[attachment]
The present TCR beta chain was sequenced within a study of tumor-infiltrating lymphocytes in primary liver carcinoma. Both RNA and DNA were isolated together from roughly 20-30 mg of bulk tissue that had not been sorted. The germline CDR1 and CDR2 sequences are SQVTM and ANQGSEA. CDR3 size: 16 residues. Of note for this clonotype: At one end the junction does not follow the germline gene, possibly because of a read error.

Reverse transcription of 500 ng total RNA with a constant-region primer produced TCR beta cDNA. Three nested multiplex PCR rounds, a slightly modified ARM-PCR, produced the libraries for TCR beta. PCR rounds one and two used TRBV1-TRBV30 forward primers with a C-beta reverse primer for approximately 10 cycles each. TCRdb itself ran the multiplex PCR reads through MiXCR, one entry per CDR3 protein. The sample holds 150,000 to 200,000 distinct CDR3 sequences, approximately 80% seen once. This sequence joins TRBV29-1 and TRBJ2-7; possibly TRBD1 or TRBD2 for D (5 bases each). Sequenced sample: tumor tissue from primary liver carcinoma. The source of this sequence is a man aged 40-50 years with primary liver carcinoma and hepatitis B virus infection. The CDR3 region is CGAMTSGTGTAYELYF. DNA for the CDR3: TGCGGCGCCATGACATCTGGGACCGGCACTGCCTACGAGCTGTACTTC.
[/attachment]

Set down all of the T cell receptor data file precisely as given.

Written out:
The present TCR beta chain was sequenced within a study of tumor-infiltrating lymphocytes in primary liver carcinoma. Both RNA and DNA were isolated together from roughly 20-30 mg of bulk tissue that had not been sorted. The germline CDR1 and CDR2 sequences are SQVTM and ANQGSEA. CDR3 size: 16 residues. Of note for this clonotype: At one end the junction does not follow the germline gene, possibly because of a read error.

Reverse transcription of 500 ng total RNA with a constant-region primer produced TCR beta cDNA. Three nested multiplex PCR rounds, a slightly modified ARM-PCR, produced the libraries for TCR beta. PCR rounds one and two used TRBV1-TRBV30 forward primers with a C-beta reverse primer for approximately 10 cycles each. TCRdb itself ran the multiplex PCR reads through MiXCR, one entry per CDR3 protein. The sample holds 150,000 to 200,000 distinct CDR3 sequences, approximately 80% seen once. This sequence joins TRBV29-1 and TRBJ2-7; possibly TRBD1 or TRBD2 for D (5 bases each). Sequenced sample: tumor tissue from primary liver carcinoma. The source of this sequence is a man aged 40-50 years with primary liver carcinoma and hepatitis B virus infection. The CDR3 region is CGAMTSGTGTAYELYF. DNA for the CDR3: TGCGGCGCCATGACATCTGGGACCGGCACTGCCTACGAGCTGTACTTC.